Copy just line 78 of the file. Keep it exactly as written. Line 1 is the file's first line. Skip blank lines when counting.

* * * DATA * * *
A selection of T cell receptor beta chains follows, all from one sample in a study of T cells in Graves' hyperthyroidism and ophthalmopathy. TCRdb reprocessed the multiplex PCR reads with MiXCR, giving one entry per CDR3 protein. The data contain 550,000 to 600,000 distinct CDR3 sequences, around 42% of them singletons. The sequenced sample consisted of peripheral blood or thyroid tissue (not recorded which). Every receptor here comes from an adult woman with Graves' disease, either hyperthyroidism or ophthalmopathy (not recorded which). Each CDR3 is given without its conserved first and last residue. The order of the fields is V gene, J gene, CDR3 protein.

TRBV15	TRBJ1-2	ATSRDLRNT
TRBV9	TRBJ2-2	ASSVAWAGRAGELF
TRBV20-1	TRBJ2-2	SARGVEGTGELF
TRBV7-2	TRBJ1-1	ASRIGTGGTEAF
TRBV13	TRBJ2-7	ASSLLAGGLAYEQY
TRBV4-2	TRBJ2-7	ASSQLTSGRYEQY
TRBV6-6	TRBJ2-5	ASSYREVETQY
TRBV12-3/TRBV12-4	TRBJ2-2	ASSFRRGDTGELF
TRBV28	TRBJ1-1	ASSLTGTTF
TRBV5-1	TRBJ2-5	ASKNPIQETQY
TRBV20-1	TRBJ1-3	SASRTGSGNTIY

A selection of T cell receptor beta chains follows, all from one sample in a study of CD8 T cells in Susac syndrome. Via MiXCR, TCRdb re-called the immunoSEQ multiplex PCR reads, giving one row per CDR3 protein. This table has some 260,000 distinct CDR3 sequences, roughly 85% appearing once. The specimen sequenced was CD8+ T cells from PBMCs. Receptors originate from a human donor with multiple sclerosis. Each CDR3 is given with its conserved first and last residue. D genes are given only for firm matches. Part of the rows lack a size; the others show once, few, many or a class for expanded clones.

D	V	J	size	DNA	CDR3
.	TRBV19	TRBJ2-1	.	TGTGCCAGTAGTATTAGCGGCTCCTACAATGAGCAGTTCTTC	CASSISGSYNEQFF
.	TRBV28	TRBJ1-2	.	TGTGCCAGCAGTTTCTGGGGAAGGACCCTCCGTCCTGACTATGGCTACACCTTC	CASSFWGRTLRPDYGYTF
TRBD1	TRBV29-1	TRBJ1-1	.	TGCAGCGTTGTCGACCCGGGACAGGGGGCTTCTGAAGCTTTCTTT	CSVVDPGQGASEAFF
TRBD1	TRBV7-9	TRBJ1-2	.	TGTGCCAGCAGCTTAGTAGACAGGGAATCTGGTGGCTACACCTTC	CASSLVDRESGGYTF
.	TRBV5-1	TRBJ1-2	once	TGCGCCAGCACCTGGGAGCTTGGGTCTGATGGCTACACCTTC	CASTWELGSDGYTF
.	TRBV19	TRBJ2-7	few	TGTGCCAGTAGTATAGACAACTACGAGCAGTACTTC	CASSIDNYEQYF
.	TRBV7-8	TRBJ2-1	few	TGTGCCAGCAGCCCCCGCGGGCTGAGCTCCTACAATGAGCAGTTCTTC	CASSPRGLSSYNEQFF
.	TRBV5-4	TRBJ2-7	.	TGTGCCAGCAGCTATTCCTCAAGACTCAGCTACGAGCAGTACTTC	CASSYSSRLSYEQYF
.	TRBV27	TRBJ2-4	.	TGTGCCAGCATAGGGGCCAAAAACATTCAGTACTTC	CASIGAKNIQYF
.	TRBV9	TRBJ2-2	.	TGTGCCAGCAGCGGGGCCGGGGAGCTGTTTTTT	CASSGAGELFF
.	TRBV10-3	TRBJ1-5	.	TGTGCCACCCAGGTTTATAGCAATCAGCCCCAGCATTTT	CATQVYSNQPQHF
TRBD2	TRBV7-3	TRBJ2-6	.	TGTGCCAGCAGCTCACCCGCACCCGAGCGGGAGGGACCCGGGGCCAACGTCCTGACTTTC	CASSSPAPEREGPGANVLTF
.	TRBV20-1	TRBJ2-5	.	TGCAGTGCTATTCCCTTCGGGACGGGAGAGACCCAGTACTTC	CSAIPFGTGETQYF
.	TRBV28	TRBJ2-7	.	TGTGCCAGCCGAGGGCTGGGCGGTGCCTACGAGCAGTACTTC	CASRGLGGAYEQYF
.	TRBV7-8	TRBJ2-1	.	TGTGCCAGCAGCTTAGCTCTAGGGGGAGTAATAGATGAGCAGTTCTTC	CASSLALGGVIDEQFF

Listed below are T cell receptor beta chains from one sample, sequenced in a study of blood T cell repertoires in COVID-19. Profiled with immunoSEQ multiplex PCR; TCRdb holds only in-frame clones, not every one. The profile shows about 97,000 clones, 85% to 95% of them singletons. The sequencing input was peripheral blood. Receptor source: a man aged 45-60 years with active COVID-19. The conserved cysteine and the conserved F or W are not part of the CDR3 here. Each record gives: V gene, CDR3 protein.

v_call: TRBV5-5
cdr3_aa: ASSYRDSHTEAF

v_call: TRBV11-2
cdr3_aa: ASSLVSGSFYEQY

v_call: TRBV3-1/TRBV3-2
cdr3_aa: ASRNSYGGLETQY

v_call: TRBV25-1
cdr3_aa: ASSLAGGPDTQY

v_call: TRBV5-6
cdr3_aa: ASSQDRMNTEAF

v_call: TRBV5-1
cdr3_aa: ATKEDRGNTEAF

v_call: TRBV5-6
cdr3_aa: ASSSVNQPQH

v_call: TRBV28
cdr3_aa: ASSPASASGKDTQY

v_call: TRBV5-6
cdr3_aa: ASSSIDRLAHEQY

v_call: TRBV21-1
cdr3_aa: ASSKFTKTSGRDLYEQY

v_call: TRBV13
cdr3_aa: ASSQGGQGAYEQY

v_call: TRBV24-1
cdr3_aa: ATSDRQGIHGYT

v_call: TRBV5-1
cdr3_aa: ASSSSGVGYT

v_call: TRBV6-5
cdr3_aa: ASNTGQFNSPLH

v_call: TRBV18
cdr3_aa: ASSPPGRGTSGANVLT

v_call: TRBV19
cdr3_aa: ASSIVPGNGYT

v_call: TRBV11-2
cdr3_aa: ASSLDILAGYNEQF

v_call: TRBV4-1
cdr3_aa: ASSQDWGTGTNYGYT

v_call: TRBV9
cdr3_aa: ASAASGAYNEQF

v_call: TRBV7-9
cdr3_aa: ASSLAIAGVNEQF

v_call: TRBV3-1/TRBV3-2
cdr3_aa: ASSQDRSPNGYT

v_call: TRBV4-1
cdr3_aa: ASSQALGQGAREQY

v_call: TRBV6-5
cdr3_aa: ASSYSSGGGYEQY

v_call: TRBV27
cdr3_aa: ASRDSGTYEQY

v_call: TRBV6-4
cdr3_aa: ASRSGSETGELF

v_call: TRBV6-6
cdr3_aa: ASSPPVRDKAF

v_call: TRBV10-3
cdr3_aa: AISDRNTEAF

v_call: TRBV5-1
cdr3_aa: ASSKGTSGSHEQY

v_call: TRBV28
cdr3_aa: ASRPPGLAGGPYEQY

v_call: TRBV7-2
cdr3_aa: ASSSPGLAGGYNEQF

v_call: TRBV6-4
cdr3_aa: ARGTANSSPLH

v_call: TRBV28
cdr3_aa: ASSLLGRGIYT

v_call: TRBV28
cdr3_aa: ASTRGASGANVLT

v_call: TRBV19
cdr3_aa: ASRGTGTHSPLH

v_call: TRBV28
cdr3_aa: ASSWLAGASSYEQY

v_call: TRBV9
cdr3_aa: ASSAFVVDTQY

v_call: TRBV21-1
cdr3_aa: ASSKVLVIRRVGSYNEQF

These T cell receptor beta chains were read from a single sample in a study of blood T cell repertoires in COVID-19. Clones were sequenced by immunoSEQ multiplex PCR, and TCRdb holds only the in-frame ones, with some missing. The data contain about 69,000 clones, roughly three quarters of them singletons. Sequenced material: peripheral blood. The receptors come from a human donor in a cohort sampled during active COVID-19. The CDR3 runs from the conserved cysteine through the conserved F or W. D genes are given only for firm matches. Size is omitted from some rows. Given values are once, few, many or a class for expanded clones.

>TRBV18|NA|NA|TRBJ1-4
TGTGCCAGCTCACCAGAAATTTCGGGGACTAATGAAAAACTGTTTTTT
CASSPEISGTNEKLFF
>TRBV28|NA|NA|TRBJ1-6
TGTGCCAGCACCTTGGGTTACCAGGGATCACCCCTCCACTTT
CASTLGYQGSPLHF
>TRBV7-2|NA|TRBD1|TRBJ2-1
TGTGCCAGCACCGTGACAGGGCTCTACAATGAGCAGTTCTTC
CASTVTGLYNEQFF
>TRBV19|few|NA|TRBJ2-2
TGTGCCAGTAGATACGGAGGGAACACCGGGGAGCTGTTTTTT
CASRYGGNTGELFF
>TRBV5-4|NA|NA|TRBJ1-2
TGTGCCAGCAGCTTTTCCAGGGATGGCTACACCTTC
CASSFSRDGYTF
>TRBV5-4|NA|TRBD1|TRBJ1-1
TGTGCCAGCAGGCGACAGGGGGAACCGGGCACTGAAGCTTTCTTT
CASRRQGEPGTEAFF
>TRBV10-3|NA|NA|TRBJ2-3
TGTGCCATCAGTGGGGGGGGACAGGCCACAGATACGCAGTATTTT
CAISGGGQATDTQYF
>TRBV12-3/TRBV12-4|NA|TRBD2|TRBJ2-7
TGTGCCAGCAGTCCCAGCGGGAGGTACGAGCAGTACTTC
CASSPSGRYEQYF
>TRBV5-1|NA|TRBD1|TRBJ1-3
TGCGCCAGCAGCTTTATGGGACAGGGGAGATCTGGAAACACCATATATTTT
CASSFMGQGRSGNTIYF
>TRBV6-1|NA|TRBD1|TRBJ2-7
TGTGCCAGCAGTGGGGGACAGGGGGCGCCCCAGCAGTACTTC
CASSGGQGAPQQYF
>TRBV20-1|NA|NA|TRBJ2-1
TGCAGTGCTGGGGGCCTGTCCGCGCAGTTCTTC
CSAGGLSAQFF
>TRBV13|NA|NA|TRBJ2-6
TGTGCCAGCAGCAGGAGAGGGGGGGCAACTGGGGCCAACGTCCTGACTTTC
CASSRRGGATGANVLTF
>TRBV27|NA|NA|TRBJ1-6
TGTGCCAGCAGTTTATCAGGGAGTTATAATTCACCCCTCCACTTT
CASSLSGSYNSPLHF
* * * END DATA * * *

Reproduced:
cdr3_aa: ASRDSGTYEQY